Crime maps are one of the most popular and (in urban areas) ubiquitous types of geo-enabled local news — and they’re a staple of the Knight News Challenge-funded project Everyblock. This data comes from local police departments — but how reliable is it?
On Sunday, the Los Angeles Times reported a problem with the Los Angeles Police Department’s online crime map, launched three years ago…
“LAPDcrimemaps.org is offered to the public as a way to track crimes near specific addresses in the city of Los Angeles. Most of the time that process worked fine. But when it failed, crimes were often shown miles from where they actually occurred.
“Unable to parse the intersection of Paloma Street and Adams Boulevard, for instance, the computer used a default point for Los Angeles, roughly 1st and Spring streets. Mistakes could have the effect of masking real crime spikes as well as creating false ones.”
Apparently the LAPD wast not aware of the error until alerted by the Times…
LAPD spokeswoman Mary Grady told the Times that “the department will work with its contractor to make the map as accurate as current technology allows.”
Also, the Times reported: “Alerted to the findings, Lightray Productions, the contractor that designed the LAPD site at a cost of at least $362,000, has promised to fix the problems. …One reason the errors were not caught earlier may be that the LAPD site retains crimes for only six months and allows viewers to see only a seven-day period at a time. The presentation makes some trends, such as the large accumulation of crimes mapped at Civic Center, more difficult to spot.”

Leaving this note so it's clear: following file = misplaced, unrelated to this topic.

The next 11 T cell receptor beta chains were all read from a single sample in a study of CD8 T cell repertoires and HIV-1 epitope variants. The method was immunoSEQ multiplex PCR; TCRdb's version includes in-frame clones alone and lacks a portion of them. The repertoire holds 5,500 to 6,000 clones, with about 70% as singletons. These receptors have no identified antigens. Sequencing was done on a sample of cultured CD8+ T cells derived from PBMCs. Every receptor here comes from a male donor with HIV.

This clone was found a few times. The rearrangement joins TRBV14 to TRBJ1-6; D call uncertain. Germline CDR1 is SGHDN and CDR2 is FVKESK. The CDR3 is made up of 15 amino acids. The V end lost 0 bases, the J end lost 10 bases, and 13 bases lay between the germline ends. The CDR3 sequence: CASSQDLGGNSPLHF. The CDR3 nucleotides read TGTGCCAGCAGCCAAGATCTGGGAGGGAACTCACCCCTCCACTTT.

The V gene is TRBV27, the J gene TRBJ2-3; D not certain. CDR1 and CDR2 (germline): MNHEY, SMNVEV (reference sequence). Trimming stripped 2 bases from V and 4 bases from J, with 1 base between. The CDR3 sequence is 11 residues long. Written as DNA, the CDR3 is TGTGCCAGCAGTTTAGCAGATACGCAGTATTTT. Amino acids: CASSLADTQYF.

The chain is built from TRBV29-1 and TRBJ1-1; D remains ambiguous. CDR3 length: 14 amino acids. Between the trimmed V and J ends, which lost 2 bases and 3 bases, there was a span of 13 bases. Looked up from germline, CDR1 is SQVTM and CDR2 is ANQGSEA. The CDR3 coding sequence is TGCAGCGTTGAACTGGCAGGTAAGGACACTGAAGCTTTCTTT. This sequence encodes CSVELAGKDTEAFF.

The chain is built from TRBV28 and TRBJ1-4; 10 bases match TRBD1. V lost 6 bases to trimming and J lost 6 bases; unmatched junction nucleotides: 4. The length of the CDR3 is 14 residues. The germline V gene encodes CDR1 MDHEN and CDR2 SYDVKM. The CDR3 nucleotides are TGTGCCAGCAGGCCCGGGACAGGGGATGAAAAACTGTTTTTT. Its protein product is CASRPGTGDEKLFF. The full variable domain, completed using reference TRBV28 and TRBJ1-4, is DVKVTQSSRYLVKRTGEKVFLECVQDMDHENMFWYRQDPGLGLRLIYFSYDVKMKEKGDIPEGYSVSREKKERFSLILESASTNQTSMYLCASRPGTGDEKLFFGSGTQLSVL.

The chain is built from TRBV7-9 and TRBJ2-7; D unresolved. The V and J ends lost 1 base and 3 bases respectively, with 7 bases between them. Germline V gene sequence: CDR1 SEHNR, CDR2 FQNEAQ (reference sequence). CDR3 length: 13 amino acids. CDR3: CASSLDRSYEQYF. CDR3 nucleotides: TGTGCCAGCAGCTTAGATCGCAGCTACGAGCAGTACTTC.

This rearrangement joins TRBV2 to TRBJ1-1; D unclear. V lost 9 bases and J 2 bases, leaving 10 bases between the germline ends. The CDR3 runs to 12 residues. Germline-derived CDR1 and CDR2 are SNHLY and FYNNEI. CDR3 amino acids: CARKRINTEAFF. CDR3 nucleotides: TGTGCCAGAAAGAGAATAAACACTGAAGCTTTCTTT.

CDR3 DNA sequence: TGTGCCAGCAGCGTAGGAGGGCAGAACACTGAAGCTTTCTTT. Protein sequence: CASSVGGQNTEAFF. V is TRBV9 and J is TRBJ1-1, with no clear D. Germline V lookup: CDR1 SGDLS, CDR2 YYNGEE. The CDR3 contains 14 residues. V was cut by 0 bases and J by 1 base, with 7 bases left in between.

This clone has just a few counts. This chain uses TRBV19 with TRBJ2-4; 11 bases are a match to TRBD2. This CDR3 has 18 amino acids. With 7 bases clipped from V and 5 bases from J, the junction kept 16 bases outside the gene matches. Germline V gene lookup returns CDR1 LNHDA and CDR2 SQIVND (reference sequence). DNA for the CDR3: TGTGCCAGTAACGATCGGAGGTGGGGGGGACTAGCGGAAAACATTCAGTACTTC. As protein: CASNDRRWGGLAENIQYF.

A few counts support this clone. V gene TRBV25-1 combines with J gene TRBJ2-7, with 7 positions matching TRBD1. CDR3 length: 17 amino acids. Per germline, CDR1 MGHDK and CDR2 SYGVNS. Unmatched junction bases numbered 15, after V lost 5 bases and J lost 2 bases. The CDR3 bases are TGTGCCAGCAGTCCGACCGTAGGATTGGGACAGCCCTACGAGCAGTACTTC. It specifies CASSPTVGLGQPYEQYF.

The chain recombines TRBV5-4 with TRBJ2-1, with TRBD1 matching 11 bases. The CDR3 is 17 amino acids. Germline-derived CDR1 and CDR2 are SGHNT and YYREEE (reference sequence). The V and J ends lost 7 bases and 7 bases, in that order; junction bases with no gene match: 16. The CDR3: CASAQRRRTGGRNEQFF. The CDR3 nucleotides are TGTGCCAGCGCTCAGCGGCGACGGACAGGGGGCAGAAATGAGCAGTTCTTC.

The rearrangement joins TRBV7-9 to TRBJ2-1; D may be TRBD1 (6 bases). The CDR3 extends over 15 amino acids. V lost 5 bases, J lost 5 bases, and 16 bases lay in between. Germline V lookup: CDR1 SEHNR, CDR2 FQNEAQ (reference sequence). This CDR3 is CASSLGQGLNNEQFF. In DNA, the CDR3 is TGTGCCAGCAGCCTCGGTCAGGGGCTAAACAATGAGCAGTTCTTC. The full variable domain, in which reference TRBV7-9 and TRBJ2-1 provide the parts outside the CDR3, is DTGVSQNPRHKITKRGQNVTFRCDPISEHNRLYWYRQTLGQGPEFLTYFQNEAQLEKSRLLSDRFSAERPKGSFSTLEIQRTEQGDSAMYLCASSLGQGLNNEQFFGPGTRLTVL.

Distorted or erroneous geodata, especially from official sources like police departments, can have ripple effects. In this case the LAPD crime data was automatically pulled into, and displayed by, Everyblock — an experimental project funded by the Knight News Challenge. (UPDATE: Everyblock has since implemented some corrective measures to spot and fix source geodata problems in its crime maps.)
In the All Points Blog from Directions Magazine, Adena Schutzberg noted:
“While the Times article highlights some key points about the process of geocoding and why the error was not found sooner (the app only shows data back a week, making such spikes less obvious) it missed out on some other points including:
- Different applications use different geocoding algorithms.
- Different applications use different data against which to geocode.
- Sharing raw data (vs. maps) can help identify such errors.
Schutzberg concluded: “My main question is this: Everyblock took the same data feed for its L.A. maps, and it seems, ended up with same inaccuracies. Is that because they use the same geocoding and data against which to geocode? That’s not clear from the Times article.”
If your news organization is using geodata to create interactive online features, you might want to consider ways to double-check for possible accuracy issues, perhaps by checking the results yielded by a different tool set to see if and how it handled the data differently.
(NOTE: I originally published a slightly different version of this article in Poynter’s E-Media Tidbits.)